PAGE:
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On May 9th at 10 am ET, the Global Handwashing Partnership and IRC hosted a discussion focused on ways to use existing systems to improve scale and sustainability of hygiene promotion efforts.

Hygiene behaviours are one of the most effective ways to improve outcomes in health, education, and more. To achieve these health and development benefits, hygiene behaviours must be practised and promoted on a large scale, beyond the life of a project or campaign. Handwashing behaviour change operates within complex systems, often in WASH, health, or education. This discussion explored how handwashing behaviour change efforts can work within existing systems to achieve behaviour change at scale.

Lauren Yamagata, US Partnerships Support at IRC, introduced the WASH Systems Building Blocks. The WASH Systems capture the complex socio-technical system surrounding WASH behaviours, services, and governance; and Lauren's presentation explored the role of hygiene within the WASH system.

Megan Williams, Manager of Behavior Change at Splash, presented on hygiene promotion through school systems in Ethiopia, Nepal and India. Her presentation, Exploring schools as the catalyst to broader change, prompted participants to consider how the education system can catalyse improved hygiene behaviours both in the school and in the community. 

Dr. Om Prasad Gautam, Technical Support Manager for Hygiene at WaterAid UK, described a national hygiene promotion programme delivered through the health system in Nepal. His presentation, Hygiene promotion through routine immunisation: an innovation as scale, captured the policy, financing, and workforce consideration for a sustainable hygiene promotion program.

Following these short presentations, all participants engaged in an active discussion focused on lessons learned across systems, barriers to taking a systems approach in hygiene promotion, and recommendations from participants. The discussion was moderated by Elynn Walter, International Advocacy and Lead for US Partnerships at IRC, and Carolyn Moore, Secretariat Director at the Global Handwashing Partnership.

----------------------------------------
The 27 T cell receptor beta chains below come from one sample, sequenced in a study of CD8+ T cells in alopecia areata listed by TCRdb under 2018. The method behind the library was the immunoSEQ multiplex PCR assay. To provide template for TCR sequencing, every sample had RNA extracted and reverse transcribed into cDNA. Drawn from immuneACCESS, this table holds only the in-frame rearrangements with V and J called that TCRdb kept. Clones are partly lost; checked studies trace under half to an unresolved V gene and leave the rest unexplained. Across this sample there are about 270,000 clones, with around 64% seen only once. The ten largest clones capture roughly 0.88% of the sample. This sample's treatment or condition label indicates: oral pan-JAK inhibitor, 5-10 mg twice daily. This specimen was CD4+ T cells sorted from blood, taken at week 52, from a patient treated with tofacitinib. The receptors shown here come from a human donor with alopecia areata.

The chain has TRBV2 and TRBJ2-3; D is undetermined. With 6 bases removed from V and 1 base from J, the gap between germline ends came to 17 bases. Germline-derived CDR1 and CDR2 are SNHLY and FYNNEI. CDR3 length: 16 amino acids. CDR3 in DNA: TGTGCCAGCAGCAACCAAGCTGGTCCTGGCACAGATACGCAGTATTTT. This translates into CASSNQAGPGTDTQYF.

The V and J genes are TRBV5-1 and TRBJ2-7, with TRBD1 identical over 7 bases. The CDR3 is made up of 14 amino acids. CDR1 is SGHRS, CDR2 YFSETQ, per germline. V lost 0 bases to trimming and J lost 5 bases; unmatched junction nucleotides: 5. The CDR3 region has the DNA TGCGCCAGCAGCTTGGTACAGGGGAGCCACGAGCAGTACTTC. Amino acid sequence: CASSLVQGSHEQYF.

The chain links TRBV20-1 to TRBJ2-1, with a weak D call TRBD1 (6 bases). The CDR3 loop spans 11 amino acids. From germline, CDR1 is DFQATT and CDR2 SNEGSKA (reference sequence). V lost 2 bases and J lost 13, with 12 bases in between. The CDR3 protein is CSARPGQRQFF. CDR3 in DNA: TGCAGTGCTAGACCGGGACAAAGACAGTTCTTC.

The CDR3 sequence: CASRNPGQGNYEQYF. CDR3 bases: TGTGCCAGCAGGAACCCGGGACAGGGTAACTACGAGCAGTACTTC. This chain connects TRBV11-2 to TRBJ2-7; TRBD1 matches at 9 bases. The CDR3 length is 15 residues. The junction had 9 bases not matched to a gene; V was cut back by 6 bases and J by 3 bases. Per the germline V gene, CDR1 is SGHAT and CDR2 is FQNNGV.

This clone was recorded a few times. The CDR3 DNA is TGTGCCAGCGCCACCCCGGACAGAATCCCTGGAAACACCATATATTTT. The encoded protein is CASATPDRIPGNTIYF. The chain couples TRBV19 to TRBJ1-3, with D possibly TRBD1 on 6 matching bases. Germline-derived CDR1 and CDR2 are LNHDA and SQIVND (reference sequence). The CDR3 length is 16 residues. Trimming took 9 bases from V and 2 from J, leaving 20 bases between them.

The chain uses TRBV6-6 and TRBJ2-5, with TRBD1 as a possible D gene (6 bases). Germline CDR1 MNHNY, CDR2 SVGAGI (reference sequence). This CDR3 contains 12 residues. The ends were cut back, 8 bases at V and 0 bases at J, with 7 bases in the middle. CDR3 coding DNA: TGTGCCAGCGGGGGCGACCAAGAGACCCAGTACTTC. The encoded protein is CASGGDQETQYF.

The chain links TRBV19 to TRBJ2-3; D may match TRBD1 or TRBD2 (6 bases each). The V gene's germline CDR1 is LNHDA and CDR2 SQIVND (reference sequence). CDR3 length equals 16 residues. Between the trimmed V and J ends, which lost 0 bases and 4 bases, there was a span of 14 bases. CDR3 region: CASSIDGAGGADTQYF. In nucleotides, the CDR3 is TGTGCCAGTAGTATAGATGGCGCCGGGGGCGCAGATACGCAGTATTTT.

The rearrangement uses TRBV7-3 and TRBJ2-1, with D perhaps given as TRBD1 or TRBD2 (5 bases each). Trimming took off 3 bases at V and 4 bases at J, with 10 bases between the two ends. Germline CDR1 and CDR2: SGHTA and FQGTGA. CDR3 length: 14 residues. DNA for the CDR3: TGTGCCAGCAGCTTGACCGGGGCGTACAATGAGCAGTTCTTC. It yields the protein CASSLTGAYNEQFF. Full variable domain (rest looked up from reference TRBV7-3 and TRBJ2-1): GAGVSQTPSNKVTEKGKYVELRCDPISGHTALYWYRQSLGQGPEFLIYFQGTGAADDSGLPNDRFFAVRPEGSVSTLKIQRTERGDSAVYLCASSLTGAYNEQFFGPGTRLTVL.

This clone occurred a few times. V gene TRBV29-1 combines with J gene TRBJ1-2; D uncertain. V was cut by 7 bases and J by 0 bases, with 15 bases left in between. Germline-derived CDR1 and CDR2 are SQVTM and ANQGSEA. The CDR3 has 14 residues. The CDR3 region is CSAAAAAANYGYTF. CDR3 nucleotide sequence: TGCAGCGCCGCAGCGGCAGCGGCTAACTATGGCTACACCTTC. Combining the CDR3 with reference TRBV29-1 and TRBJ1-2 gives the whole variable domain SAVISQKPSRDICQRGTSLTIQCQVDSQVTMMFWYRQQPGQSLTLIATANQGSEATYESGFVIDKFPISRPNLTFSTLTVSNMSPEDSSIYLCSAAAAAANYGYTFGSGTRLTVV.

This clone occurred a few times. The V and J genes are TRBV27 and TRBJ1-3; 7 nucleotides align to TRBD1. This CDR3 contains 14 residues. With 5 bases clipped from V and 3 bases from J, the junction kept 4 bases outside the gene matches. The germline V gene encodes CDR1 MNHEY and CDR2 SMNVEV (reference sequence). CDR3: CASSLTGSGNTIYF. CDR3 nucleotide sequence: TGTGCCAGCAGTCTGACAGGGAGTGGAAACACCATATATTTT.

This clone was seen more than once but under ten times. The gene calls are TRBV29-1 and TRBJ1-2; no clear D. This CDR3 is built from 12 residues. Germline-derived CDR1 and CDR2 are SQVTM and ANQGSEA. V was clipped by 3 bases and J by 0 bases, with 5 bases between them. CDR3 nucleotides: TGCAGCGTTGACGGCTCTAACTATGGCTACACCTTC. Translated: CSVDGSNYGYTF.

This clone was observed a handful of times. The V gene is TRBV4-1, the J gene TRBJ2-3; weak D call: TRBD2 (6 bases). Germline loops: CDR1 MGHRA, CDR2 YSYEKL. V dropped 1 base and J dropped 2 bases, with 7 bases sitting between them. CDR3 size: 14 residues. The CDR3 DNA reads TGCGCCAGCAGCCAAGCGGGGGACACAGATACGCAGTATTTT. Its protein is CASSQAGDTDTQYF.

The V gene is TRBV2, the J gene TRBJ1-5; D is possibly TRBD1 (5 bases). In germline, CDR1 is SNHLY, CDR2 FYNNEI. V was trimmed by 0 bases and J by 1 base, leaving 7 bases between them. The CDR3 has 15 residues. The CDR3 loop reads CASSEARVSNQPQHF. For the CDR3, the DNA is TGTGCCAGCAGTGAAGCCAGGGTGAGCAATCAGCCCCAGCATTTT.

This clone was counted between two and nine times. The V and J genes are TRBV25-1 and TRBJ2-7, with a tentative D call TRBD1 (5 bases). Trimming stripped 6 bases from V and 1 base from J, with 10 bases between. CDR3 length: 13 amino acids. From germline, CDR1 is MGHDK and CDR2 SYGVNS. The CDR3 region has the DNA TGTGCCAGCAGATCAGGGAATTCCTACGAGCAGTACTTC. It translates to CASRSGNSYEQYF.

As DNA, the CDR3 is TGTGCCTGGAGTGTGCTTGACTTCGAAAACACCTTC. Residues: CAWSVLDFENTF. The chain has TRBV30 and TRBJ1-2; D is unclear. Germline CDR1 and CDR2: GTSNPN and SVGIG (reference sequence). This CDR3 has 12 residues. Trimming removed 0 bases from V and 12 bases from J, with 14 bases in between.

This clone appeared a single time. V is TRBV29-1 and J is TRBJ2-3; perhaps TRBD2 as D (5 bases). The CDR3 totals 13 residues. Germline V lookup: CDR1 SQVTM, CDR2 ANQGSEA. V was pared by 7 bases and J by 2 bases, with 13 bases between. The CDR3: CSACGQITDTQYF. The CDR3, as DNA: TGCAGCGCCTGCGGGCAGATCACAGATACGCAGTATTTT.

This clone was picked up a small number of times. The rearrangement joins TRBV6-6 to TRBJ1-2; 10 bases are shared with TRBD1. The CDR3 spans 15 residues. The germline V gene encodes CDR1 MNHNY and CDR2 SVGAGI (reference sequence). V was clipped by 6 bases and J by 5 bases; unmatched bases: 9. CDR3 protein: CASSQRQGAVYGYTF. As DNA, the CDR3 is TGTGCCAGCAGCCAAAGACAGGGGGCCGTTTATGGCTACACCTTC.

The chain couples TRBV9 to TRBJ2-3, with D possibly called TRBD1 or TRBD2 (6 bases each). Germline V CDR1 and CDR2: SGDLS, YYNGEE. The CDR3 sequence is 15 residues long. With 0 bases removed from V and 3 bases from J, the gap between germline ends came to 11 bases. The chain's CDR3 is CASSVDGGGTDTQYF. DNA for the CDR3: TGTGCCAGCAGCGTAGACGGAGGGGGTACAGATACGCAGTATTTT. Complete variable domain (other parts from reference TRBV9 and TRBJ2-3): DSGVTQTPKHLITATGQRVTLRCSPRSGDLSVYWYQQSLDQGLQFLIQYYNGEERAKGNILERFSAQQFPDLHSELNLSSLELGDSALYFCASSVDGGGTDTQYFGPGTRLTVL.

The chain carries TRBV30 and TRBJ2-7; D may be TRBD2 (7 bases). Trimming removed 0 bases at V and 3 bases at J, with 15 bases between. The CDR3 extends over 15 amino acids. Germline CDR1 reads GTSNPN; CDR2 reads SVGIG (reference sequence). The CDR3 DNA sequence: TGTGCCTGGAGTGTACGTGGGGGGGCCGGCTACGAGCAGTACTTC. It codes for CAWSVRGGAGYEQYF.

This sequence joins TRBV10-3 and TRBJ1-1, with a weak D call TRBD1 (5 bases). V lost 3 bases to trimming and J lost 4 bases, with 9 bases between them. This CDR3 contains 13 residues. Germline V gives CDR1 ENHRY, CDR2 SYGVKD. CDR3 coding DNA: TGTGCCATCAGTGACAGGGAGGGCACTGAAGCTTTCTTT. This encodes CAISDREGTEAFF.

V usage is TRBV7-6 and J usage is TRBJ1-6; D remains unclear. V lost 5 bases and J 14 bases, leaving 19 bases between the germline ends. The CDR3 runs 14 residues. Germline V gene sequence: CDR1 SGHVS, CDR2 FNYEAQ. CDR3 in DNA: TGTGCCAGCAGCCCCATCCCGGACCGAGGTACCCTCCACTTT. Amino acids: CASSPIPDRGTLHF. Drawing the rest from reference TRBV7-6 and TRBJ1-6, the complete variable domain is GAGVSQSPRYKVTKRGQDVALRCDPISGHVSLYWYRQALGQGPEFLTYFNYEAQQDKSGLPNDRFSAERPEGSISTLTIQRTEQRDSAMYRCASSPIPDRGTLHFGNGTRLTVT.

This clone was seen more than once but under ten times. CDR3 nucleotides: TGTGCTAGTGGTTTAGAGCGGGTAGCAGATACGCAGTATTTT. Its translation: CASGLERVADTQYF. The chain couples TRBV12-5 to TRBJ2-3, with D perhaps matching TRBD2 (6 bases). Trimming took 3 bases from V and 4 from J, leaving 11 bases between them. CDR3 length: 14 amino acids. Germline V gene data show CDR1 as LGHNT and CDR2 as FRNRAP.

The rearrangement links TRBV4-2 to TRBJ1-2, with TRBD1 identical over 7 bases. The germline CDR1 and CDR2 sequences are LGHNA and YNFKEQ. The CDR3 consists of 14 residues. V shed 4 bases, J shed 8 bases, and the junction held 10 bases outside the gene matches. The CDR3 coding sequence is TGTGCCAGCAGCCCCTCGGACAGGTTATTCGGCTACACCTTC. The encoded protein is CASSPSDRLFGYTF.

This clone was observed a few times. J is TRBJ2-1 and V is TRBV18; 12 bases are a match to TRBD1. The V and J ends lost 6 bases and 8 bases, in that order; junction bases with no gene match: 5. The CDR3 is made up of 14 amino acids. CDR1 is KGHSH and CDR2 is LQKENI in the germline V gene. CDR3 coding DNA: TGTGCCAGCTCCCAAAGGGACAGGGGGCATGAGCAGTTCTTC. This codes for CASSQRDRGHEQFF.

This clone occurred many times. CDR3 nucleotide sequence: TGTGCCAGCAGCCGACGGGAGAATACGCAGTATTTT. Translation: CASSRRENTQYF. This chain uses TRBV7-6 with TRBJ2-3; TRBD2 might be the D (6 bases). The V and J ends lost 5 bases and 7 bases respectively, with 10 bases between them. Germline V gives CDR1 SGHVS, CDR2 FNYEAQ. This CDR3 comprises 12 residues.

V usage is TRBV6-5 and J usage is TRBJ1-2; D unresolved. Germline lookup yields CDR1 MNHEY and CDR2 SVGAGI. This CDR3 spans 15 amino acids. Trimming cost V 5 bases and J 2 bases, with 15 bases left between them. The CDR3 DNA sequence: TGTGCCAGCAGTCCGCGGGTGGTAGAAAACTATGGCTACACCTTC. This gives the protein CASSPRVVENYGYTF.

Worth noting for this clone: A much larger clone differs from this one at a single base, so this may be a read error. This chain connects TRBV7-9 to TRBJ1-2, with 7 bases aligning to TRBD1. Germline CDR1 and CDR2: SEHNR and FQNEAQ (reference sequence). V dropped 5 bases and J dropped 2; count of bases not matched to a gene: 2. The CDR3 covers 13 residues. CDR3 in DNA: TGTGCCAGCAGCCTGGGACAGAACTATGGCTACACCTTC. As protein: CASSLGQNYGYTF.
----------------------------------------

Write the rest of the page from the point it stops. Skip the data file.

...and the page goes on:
TitleSystems approaches to hygiene behavior change : lessons across WASH, health, and education
Publication TypeWebinar
Year of Publication2018
AuthorsMoore, C., Walter, E., Williams, M., Gautam, O.P., Yamagata, L.
Paginationvideo (1 hr : 01 min : 34 sec)
Date Published05/2018
PublisherIRC
Place PublishedWashington DC, USA
Publication LanguageEnglish
Abstract

On May 9th at 10 am ET, the Global Handwashing Partnership and IRC hosted a discussion focused on ways to use existing systems to improve scale and sustainability of hygiene promotion efforts.

Hygiene behaviours are one of the most effective ways to improve outcomes in health, education, and more. To achieve these health and development benefits, hygiene behaviours must be practised and promoted on a large scale, beyond the life of a project or campaign. Handwashing behaviour change operates within complex systems, often in WASH, health, or education. This discussion explored how handwashing behaviour change efforts can work within existing systems to achieve behaviour change at scale.

Lauren Yamagata, US Partnerships Support at IRC, introduced the WASH Systems Building Blocks. The WASH Systems capture the complex socio-technical system surrounding WASH behaviours, services, and governance; and Lauren's presentation explored the role of hygiene within the WASH system.

Megan Williams, Manager of Behavior Change at Splash, presented on hygiene promotion through school systems in Ethiopia, Nepal and India. Her presentation, Exploring schools as the catalyst to broader change, prompted participants to consider how the education system can catalyse improved hygiene behaviours both in the school and in the community. 

Dr. Om Prasad Gautam, Technical Support Manager for Hygiene at WaterAid UK, described a national hygiene promotion programme delivered through the health system in Nepal. His presentation, Hygiene promotion through routine immunisation: an innovation as scale, captured the policy, financing, and workforce consideration for a sustainable hygiene promotion program.

Following these short presentations, all participants engaged in an active discussion focused on lessons learned across systems, barriers to taking a systems approach in hygiene promotion, and recommendations from participants. The discussion was moderated by Elynn Walter, International Advocacy and Lead for US Partnerships at IRC, and Carolyn Moore, Secretariat Director at the Global Handwashing Partnership.

URLhttps://youtu.be/Aez9HcmmQpg
Citation Key83971

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